I think the best way to prove to you that networking really works is to show you some success stories. The first in my new series features Chadd Scott.
I have worked in the sports media either in radio, on-line, or both for over 15 years. Truth be told, I’ve only been “in the business” about two years. That is the amount of time I’ve valued and comprehended the power of relationships and networking. I thought being smart would get me ahead. I thought I’d rise up the professional ladder by being more experienced, by working harder, by being more talented. I was 100% wrong.
Talent won’t get you a job. Hard work won’t get you a job. Brains won’t get you a job. Friends and contacts will.
I’m living proof. I had been out of radio the past 15 months sending out resumes and uncovering every rock I could think. None of it worked. And I’m damn good at what I do. I’ve produced three major nationally syndicated talk shows – big ones you’ve heard of – I’ve produced afternoon drive in a top-10 market, I have a degree in Journalism from a highly-respected university, and more knowledge and experience in radio than 99% of everyone in the industry. That’s not bragging, I say it to reinforce to you how hard it can be to land a job. Despite a resume and references most people would kill for, I couldn’t find a job because for the first 13 years of my career I didn’t value relationships. I paid no attention to networking.
Further proof of this comes from the job I did land. It was through one of the few relationships I did value and keep over the years. It was through someone I stayed in touch with for SIX YEARS! I would email this program director every 6-18 months to remind him that I existed and then I found myself travelling to the city he worked in. I set up a lunch appointment with him and our conversation was going nowhere after 30 minutes. Around that mark we started talking about the station’s website and his desire to improve it and my new focus on website content and social media and – BOOM! – all of a sudden our conversation had traction.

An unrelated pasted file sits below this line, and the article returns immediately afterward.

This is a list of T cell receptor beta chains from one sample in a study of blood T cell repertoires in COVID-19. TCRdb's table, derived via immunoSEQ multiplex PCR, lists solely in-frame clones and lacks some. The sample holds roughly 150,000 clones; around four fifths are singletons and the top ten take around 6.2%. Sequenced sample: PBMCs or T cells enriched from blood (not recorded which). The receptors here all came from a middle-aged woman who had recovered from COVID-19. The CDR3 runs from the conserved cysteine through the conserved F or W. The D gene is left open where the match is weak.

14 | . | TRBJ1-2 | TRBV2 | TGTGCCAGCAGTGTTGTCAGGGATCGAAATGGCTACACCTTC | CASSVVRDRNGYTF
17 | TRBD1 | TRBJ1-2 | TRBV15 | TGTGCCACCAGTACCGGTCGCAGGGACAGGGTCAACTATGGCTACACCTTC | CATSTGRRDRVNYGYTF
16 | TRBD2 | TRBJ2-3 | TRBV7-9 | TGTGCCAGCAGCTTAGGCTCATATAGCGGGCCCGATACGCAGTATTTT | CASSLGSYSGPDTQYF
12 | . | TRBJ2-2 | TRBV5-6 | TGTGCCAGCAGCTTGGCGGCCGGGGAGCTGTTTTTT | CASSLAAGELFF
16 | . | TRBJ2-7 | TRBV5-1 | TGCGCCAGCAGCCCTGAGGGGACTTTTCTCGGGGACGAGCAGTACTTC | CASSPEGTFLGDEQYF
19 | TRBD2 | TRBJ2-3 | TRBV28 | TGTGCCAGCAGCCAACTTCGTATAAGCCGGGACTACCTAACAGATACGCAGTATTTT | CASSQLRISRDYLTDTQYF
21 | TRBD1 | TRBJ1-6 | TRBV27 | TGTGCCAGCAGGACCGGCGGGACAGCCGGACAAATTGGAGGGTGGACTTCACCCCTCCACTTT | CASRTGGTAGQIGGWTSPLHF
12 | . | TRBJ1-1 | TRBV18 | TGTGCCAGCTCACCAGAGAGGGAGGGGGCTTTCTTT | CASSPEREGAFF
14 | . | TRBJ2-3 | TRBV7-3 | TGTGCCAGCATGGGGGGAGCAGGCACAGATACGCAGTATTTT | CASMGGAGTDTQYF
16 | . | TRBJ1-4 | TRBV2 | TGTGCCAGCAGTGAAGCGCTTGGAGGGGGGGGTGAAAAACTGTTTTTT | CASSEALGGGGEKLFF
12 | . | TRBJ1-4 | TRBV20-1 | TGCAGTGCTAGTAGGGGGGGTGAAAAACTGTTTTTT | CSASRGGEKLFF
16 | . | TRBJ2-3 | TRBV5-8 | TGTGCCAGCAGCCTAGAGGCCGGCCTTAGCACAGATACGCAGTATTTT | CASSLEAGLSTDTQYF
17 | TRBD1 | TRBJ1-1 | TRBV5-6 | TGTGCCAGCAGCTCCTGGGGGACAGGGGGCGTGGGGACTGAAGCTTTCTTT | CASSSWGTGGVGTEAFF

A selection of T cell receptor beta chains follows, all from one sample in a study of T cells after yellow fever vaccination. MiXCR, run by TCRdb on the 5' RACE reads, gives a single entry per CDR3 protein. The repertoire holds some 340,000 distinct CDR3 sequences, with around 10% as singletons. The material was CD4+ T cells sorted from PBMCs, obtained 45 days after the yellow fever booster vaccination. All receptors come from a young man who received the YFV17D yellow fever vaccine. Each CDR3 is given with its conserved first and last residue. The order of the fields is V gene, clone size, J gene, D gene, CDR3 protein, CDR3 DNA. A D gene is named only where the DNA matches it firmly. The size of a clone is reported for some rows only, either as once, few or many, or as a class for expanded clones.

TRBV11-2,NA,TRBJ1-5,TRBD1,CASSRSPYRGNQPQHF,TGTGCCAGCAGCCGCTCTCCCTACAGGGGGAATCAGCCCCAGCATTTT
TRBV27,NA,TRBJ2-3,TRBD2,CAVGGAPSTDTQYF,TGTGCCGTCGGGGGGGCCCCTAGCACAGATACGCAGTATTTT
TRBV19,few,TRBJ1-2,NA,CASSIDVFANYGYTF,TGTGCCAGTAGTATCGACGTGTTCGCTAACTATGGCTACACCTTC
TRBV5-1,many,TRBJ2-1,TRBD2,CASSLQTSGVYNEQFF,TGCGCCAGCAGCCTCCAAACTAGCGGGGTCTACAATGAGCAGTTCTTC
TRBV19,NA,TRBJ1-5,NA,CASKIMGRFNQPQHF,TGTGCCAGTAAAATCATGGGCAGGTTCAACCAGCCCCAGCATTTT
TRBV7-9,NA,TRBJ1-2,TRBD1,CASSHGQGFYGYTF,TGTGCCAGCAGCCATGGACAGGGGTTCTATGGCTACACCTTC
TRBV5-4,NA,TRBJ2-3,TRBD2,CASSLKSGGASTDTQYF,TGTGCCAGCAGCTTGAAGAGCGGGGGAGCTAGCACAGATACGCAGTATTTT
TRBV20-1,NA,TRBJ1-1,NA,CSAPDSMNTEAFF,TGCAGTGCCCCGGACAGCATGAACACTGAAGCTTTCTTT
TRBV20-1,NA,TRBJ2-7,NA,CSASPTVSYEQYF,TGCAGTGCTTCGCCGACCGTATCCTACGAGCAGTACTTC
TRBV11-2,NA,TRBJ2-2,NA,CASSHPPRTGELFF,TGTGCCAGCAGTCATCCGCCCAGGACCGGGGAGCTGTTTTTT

Over the course of the next several months we communicated and looked at his station’s needs and my abilities and created a role for me that didn’t exist and was not advertised. And I snatched it up. (This story also speaks to another critical aspect of your employability: versatility. Media jobs are few and far between and very few people are hiring “one trick ponies.” Can you host a talk show? Anchor an update? Cover a press conference? Report in the field? Run a board? Book a guest? What web skills do you have? Adobe Audition? Social Media? The more boxes you can mark off, the more likely you are to be hired.)
I had the talent all along, what I didn’t have was the connection, a friend, with a job. As soon as I found one I was employed again. I can’t stress this enough: how talented you are doesn’t matter, how hard you work doesn’t matter, how many professional relationships you have, how big your network is, how closely you stay in contact with those people makes ALL the difference.
Building and maintaining a professional network takes effort, but it’s not exhausting and the results are undeniable. Make friends with the people you currently work with; reach back out to former co-workers. Drop them an email or Facebook/Twitter message every few months… and keep it up. Networking never ends as long as you want a career. Make networking your job because your next job will be dependant upon the networking you’ve done.